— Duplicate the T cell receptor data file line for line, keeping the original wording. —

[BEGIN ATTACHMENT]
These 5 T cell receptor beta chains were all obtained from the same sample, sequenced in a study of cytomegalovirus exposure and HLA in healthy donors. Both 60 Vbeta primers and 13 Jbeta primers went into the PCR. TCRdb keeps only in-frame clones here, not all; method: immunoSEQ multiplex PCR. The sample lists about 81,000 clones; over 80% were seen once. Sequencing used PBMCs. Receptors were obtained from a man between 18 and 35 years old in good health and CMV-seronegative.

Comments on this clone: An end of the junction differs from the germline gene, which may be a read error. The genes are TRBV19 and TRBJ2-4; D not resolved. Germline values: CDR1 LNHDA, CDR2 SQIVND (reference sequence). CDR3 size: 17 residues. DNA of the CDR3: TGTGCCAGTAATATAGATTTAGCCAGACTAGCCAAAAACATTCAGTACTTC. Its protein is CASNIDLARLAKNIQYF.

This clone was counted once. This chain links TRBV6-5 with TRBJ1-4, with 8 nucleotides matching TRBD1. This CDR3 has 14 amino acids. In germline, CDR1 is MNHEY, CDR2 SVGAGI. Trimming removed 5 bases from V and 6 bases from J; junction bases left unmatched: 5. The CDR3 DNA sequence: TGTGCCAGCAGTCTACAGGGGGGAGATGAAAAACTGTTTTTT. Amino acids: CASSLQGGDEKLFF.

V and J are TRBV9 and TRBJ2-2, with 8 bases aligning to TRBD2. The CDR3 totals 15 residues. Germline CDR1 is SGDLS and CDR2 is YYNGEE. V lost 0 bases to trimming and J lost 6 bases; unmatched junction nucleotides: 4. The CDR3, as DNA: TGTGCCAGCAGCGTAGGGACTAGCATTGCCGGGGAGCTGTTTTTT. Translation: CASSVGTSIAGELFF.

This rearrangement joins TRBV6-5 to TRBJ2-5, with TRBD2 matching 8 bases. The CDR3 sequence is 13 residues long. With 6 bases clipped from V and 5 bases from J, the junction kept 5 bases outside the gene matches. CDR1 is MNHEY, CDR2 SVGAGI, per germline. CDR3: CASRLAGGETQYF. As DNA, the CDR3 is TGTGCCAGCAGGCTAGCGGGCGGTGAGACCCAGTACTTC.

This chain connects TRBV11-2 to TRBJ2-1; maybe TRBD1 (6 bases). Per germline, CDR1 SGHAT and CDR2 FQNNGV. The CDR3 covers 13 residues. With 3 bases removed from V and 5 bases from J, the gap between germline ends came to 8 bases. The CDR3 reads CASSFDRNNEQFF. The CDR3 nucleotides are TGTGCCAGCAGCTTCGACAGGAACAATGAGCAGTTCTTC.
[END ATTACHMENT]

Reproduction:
These 5 T cell receptor beta chains were all obtained from the same sample, sequenced in a study of cytomegalovirus exposure and HLA in healthy donors. Both 60 Vbeta primers and 13 Jbeta primers went into the PCR. TCRdb keeps only in-frame clones here, not all; method: immunoSEQ multiplex PCR. The sample lists about 81,000 clones; over 80% were seen once. Sequencing used PBMCs. Receptors were obtained from a man between 18 and 35 years old in good health and CMV-seronegative.

Comments on this clone: An end of the junction differs from the germline gene, which may be a read error. The genes are TRBV19 and TRBJ2-4; D not resolved. Germline values: CDR1 LNHDA, CDR2 SQIVND (reference sequence). CDR3 size: 17 residues. DNA of the CDR3: TGTGCCAGTAATATAGATTTAGCCAGACTAGCCAAAAACATTCAGTACTTC. Its protein is CASNIDLARLAKNIQYF.

This clone was counted once. This chain links TRBV6-5 with TRBJ1-4, with 8 nucleotides matching TRBD1. This CDR3 has 14 amino acids. In germline, CDR1 is MNHEY, CDR2 SVGAGI. Trimming removed 5 bases from V and 6 bases from J; junction bases left unmatched: 5. The CDR3 DNA sequence: TGTGCCAGCAGTCTACAGGGGGGAGATGAAAAACTGTTTTTT. Amino acids: CASSLQGGDEKLFF.

V and J are TRBV9 and TRBJ2-2, with 8 bases aligning to TRBD2. The CDR3 totals 15 residues. Germline CDR1 is SGDLS and CDR2 is YYNGEE. V lost 0 bases to trimming and J lost 6 bases; unmatched junction nucleotides: 4. The CDR3, as DNA: TGTGCCAGCAGCGTAGGGACTAGCATTGCCGGGGAGCTGTTTTTT. Translation: CASSVGTSIAGELFF.

This rearrangement joins TRBV6-5 to TRBJ2-5, with TRBD2 matching 8 bases. The CDR3 sequence is 13 residues long. With 6 bases clipped from V and 5 bases from J, the junction kept 5 bases outside the gene matches. CDR1 is MNHEY, CDR2 SVGAGI, per germline. CDR3: CASRLAGGETQYF. As DNA, the CDR3 is TGTGCCAGCAGGCTAGCGGGCGGTGAGACCCAGTACTTC.

This chain connects TRBV11-2 to TRBJ2-1; maybe TRBD1 (6 bases). Per germline, CDR1 SGHAT and CDR2 FQNNGV. The CDR3 covers 13 residues. With 3 bases removed from V and 5 bases from J, the gap between germline ends came to 8 bases. The CDR3 reads CASSFDRNNEQFF. The CDR3 nucleotides are TGTGCCAGCAGCTTCGACAGGAACAATGAGCAGTTCTTC.